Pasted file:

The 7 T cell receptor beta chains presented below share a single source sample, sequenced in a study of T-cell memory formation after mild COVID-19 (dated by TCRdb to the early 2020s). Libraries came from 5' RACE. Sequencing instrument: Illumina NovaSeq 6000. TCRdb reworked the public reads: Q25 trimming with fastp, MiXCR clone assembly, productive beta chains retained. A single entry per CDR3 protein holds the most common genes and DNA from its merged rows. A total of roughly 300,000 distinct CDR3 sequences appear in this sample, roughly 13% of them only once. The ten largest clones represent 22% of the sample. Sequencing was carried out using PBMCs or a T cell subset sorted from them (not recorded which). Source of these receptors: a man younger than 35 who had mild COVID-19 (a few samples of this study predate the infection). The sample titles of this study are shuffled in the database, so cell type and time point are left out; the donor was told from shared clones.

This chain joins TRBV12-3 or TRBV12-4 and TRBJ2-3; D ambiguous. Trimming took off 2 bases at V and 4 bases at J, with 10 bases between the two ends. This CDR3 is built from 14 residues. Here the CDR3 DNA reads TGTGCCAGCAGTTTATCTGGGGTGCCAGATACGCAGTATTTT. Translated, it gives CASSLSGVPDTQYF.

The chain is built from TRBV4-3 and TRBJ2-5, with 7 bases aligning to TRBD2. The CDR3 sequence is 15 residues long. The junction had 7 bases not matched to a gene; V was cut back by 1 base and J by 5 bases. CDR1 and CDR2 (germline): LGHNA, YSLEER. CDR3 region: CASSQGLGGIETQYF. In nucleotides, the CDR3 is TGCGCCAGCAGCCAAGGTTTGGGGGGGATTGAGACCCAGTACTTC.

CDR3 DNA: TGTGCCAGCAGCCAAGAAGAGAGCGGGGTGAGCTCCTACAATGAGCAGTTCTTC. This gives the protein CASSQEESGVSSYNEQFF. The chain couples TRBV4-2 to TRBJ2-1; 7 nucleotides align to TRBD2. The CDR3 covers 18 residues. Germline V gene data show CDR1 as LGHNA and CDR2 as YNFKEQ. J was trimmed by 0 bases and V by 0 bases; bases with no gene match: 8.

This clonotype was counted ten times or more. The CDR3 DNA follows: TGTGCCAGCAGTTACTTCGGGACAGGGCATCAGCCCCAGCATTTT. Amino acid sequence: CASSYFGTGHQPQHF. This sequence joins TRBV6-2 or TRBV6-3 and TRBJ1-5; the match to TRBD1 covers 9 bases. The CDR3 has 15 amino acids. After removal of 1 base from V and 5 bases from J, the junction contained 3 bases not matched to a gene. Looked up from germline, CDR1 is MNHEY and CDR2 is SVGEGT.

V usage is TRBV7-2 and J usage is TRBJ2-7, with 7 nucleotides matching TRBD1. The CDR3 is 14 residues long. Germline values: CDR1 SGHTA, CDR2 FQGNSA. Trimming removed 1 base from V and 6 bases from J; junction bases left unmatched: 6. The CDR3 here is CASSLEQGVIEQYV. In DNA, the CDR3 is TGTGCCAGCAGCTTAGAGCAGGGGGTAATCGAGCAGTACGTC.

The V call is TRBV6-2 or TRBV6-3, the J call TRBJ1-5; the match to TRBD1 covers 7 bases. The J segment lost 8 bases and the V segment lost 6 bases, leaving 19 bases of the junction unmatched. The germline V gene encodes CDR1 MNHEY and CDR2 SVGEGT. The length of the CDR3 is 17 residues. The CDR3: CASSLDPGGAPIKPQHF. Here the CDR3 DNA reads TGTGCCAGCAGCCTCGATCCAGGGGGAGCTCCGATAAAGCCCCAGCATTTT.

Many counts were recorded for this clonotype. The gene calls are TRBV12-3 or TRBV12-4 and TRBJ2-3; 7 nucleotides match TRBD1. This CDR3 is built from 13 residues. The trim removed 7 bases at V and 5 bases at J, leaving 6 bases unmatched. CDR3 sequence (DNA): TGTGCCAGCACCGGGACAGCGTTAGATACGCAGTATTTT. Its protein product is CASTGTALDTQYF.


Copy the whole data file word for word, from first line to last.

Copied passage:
The 7 T cell receptor beta chains presented below share a single source sample, sequenced in a study of T-cell memory formation after mild COVID-19 (dated by TCRdb to the early 2020s). Libraries came from 5' RACE. Sequencing instrument: Illumina NovaSeq 6000. TCRdb reworked the public reads: Q25 trimming with fastp, MiXCR clone assembly, productive beta chains retained. A single entry per CDR3 protein holds the most common genes and DNA from its merged rows. A total of roughly 300,000 distinct CDR3 sequences appear in this sample, roughly 13% of them only once. The ten largest clones represent 22% of the sample. Sequencing was carried out using PBMCs or a T cell subset sorted from them (not recorded which). Source of these receptors: a man younger than 35 who had mild COVID-19 (a few samples of this study predate the infection). The sample titles of this study are shuffled in the database, so cell type and time point are left out; the donor was told from shared clones.

This chain joins TRBV12-3 or TRBV12-4 and TRBJ2-3; D ambiguous. Trimming took off 2 bases at V and 4 bases at J, with 10 bases between the two ends. This CDR3 is built from 14 residues. Here the CDR3 DNA reads TGTGCCAGCAGTTTATCTGGGGTGCCAGATACGCAGTATTTT. Translated, it gives CASSLSGVPDTQYF.

The chain is built from TRBV4-3 and TRBJ2-5, with 7 bases aligning to TRBD2. The CDR3 sequence is 15 residues long. The junction had 7 bases not matched to a gene; V was cut back by 1 base and J by 5 bases. CDR1 and CDR2 (germline): LGHNA, YSLEER. CDR3 region: CASSQGLGGIETQYF. In nucleotides, the CDR3 is TGCGCCAGCAGCCAAGGTTTGGGGGGGATTGAGACCCAGTACTTC.

CDR3 DNA: TGTGCCAGCAGCCAAGAAGAGAGCGGGGTGAGCTCCTACAATGAGCAGTTCTTC. This gives the protein CASSQEESGVSSYNEQFF. The chain couples TRBV4-2 to TRBJ2-1; 7 nucleotides align to TRBD2. The CDR3 covers 18 residues. Germline V gene data show CDR1 as LGHNA and CDR2 as YNFKEQ. J was trimmed by 0 bases and V by 0 bases; bases with no gene match: 8.

This clonotype was counted ten times or more. The CDR3 DNA follows: TGTGCCAGCAGTTACTTCGGGACAGGGCATCAGCCCCAGCATTTT. Amino acid sequence: CASSYFGTGHQPQHF. This sequence joins TRBV6-2 or TRBV6-3 and TRBJ1-5; the match to TRBD1 covers 9 bases. The CDR3 has 15 amino acids. After removal of 1 base from V and 5 bases from J, the junction contained 3 bases not matched to a gene. Looked up from germline, CDR1 is MNHEY and CDR2 is SVGEGT.

V usage is TRBV7-2 and J usage is TRBJ2-7, with 7 nucleotides matching TRBD1. The CDR3 is 14 residues long. Germline values: CDR1 SGHTA, CDR2 FQGNSA. Trimming removed 1 base from V and 6 bases from J; junction bases left unmatched: 6. The CDR3 here is CASSLEQGVIEQYV. In DNA, the CDR3 is TGTGCCAGCAGCTTAGAGCAGGGGGTAATCGAGCAGTACGTC.

The V call is TRBV6-2 or TRBV6-3, the J call TRBJ1-5; the match to TRBD1 covers 7 bases. The J segment lost 8 bases and the V segment lost 6 bases, leaving 19 bases of the junction unmatched. The germline V gene encodes CDR1 MNHEY and CDR2 SVGEGT. The length of the CDR3 is 17 residues. The CDR3: CASSLDPGGAPIKPQHF. Here the CDR3 DNA reads TGTGCCAGCAGCCTCGATCCAGGGGGAGCTCCGATAAAGCCCCAGCATTTT.

Many counts were recorded for this clonotype. The gene calls are TRBV12-3 or TRBV12-4 and TRBJ2-3; 7 nucleotides match TRBD1. This CDR3 is built from 13 residues. The trim removed 7 bases at V and 5 bases at J, leaving 6 bases unmatched. CDR3 sequence (DNA): TGTGCCAGCACCGGGACAGCGTTAGATACGCAGTATTTT. Its protein product is CASTGTALDTQYF.